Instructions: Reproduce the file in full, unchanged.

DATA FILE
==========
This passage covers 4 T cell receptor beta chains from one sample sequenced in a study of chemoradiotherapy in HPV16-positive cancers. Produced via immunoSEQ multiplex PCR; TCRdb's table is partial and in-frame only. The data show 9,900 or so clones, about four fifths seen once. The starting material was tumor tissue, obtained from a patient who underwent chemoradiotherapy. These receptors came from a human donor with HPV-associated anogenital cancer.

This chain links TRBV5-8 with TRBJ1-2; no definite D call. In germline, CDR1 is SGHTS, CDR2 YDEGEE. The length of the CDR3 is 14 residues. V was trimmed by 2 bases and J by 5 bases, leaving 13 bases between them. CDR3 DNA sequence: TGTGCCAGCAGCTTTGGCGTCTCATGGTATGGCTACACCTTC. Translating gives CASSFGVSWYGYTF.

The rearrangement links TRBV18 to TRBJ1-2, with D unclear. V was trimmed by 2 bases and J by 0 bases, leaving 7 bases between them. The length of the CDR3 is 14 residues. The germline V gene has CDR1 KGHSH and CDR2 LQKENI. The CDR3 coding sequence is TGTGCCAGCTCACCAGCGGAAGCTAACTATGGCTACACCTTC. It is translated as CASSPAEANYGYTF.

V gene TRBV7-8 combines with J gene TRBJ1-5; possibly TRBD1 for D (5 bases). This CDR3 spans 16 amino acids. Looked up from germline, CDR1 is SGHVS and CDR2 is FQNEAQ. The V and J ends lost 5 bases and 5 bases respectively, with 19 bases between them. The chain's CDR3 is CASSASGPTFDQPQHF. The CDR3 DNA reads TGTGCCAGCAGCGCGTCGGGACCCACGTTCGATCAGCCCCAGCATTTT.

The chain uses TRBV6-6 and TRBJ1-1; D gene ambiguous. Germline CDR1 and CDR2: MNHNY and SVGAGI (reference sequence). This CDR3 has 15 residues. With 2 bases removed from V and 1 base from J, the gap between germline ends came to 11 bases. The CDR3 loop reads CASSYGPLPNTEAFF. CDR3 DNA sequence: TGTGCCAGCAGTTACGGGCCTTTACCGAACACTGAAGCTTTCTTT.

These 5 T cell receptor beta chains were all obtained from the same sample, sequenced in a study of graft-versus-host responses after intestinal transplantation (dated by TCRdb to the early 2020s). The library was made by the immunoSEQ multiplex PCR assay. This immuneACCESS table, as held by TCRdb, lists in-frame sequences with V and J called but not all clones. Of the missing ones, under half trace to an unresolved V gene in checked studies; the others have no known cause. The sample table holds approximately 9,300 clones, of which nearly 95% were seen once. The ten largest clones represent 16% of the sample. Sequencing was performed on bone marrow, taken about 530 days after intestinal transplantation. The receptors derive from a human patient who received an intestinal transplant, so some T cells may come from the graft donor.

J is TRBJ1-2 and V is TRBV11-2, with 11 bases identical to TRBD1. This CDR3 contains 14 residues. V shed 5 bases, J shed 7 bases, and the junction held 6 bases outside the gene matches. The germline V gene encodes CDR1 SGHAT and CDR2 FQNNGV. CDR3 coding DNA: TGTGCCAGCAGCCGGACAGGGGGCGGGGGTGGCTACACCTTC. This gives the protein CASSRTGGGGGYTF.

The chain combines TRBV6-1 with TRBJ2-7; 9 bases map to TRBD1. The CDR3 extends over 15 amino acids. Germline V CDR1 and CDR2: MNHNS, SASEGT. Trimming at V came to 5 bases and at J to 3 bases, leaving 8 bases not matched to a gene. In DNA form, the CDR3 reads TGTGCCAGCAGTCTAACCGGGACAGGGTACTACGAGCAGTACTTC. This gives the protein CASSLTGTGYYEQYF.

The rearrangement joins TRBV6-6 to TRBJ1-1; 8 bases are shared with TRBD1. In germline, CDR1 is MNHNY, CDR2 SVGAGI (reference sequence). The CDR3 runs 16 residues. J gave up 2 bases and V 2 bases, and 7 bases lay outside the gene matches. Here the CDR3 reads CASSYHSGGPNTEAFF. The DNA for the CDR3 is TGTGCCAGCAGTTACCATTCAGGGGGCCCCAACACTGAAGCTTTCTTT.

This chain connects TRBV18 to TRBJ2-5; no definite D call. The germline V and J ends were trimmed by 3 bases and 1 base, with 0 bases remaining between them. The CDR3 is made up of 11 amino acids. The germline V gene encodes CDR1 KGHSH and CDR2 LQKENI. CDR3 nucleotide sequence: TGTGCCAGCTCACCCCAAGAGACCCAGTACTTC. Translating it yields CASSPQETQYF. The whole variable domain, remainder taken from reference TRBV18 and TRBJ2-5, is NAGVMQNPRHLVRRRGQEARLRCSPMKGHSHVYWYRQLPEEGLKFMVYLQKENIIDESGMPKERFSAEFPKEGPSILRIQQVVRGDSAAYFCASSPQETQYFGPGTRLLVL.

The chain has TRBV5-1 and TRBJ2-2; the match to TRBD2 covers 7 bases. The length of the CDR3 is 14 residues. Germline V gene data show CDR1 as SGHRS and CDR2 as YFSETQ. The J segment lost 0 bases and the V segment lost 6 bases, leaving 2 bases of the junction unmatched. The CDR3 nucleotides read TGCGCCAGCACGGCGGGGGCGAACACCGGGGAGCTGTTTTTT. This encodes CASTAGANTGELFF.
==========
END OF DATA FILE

This passage covers 4 T cell receptor beta chains from one sample sequenced in a study of chemoradiotherapy in HPV16-positive cancers. Produced via immunoSEQ multiplex PCR; TCRdb's table is partial and in-frame only. The data show 9,900 or so clones, about four fifths seen once. The starting material was tumor tissue, obtained from a patient who underwent chemoradiotherapy. These receptors came from a human donor with HPV-associated anogenital cancer.

This chain links TRBV5-8 with TRBJ1-2; no definite D call. In germline, CDR1 is SGHTS, CDR2 YDEGEE. The length of the CDR3 is 14 residues. V was trimmed by 2 bases and J by 5 bases, leaving 13 bases between them. CDR3 DNA sequence: TGTGCCAGCAGCTTTGGCGTCTCATGGTATGGCTACACCTTC. Translating gives CASSFGVSWYGYTF.

The rearrangement links TRBV18 to TRBJ1-2, with D unclear. V was trimmed by 2 bases and J by 0 bases, leaving 7 bases between them. The length of the CDR3 is 14 residues. The germline V gene has CDR1 KGHSH and CDR2 LQKENI. The CDR3 coding sequence is TGTGCCAGCTCACCAGCGGAAGCTAACTATGGCTACACCTTC. It is translated as CASSPAEANYGYTF.

V gene TRBV7-8 combines with J gene TRBJ1-5; possibly TRBD1 for D (5 bases). This CDR3 spans 16 amino acids. Looked up from germline, CDR1 is SGHVS and CDR2 is FQNEAQ. The V and J ends lost 5 bases and 5 bases respectively, with 19 bases between them. The chain's CDR3 is CASSASGPTFDQPQHF. The CDR3 DNA reads TGTGCCAGCAGCGCGTCGGGACCCACGTTCGATCAGCCCCAGCATTTT.

The chain uses TRBV6-6 and TRBJ1-1; D gene ambiguous. Germline CDR1 and CDR2: MNHNY and SVGAGI (reference sequence). This CDR3 has 15 residues. With 2 bases removed from V and 1 base from J, the gap between germline ends came to 11 bases. The CDR3 loop reads CASSYGPLPNTEAFF. CDR3 DNA sequence: TGTGCCAGCAGTTACGGGCCTTTACCGAACACTGAAGCTTTCTTT.

These 5 T cell receptor beta chains were all obtained from the same sample, sequenced in a study of graft-versus-host responses after intestinal transplantation (dated by TCRdb to the early 2020s). The library was made by the immunoSEQ multiplex PCR assay. This immuneACCESS table, as held by TCRdb, lists in-frame sequences with V and J called but not all clones. Of the missing ones, under half trace to an unresolved V gene in checked studies; the others have no known cause. The sample table holds approximately 9,300 clones, of which nearly 95% were seen once. The ten largest clones represent 16% of the sample. Sequencing was performed on bone marrow, taken about 530 days after intestinal transplantation. The receptors derive from a human patient who received an intestinal transplant, so some T cells may come from the graft donor.

J is TRBJ1-2 and V is TRBV11-2, with 11 bases identical to TRBD1. This CDR3 contains 14 residues. V shed 5 bases, J shed 7 bases, and the junction held 6 bases outside the gene matches. The germline V gene encodes CDR1 SGHAT and CDR2 FQNNGV. CDR3 coding DNA: TGTGCCAGCAGCCGGACAGGGGGCGGGGGTGGCTACACCTTC. This gives the protein CASSRTGGGGGYTF.

The chain combines TRBV6-1 with TRBJ2-7; 9 bases map to TRBD1. The CDR3 extends over 15 amino acids. Germline V CDR1 and CDR2: MNHNS, SASEGT. Trimming at V came to 5 bases and at J to 3 bases, leaving 8 bases not matched to a gene. In DNA form, the CDR3 reads TGTGCCAGCAGTCTAACCGGGACAGGGTACTACGAGCAGTACTTC. This gives the protein CASSLTGTGYYEQYF.

The rearrangement joins TRBV6-6 to TRBJ1-1; 8 bases are shared with TRBD1. In germline, CDR1 is MNHNY, CDR2 SVGAGI (reference sequence). The CDR3 runs 16 residues. J gave up 2 bases and V 2 bases, and 7 bases lay outside the gene matches. Here the CDR3 reads CASSYHSGGPNTEAFF. The DNA for the CDR3 is TGTGCCAGCAGTTACCATTCAGGGGGCCCCAACACTGAAGCTTTCTTT.

This chain connects TRBV18 to TRBJ2-5; no definite D call. The germline V and J ends were trimmed by 3 bases and 1 base, with 0 bases remaining between them. The CDR3 is made up of 11 amino acids. The germline V gene encodes CDR1 KGHSH and CDR2 LQKENI. CDR3 nucleotide sequence: TGTGCCAGCTCACCCCAAGAGACCCAGTACTTC. Translating it yields CASSPQETQYF. The whole variable domain, remainder taken from reference TRBV18 and TRBJ2-5, is NAGVMQNPRHLVRRRGQEARLRCSPMKGHSHVYWYRQLPEEGLKFMVYLQKENIIDESGMPKERFSAEFPKEGPSILRIQQVVRGDSAAYFCASSPQETQYFGPGTRLLVL.

The chain has TRBV5-1 and TRBJ2-2; the match to TRBD2 covers 7 bases. The length of the CDR3 is 14 residues. Germline V gene data show CDR1 as SGHRS and CDR2 as YFSETQ. The J segment lost 0 bases and the V segment lost 6 bases, leaving 2 bases of the junction unmatched. The CDR3 nucleotides read TGCGCCAGCACGGCGGGGGCGAACACCGGGGAGCTGTTTTTT. This encodes CASTAGANTGELFF.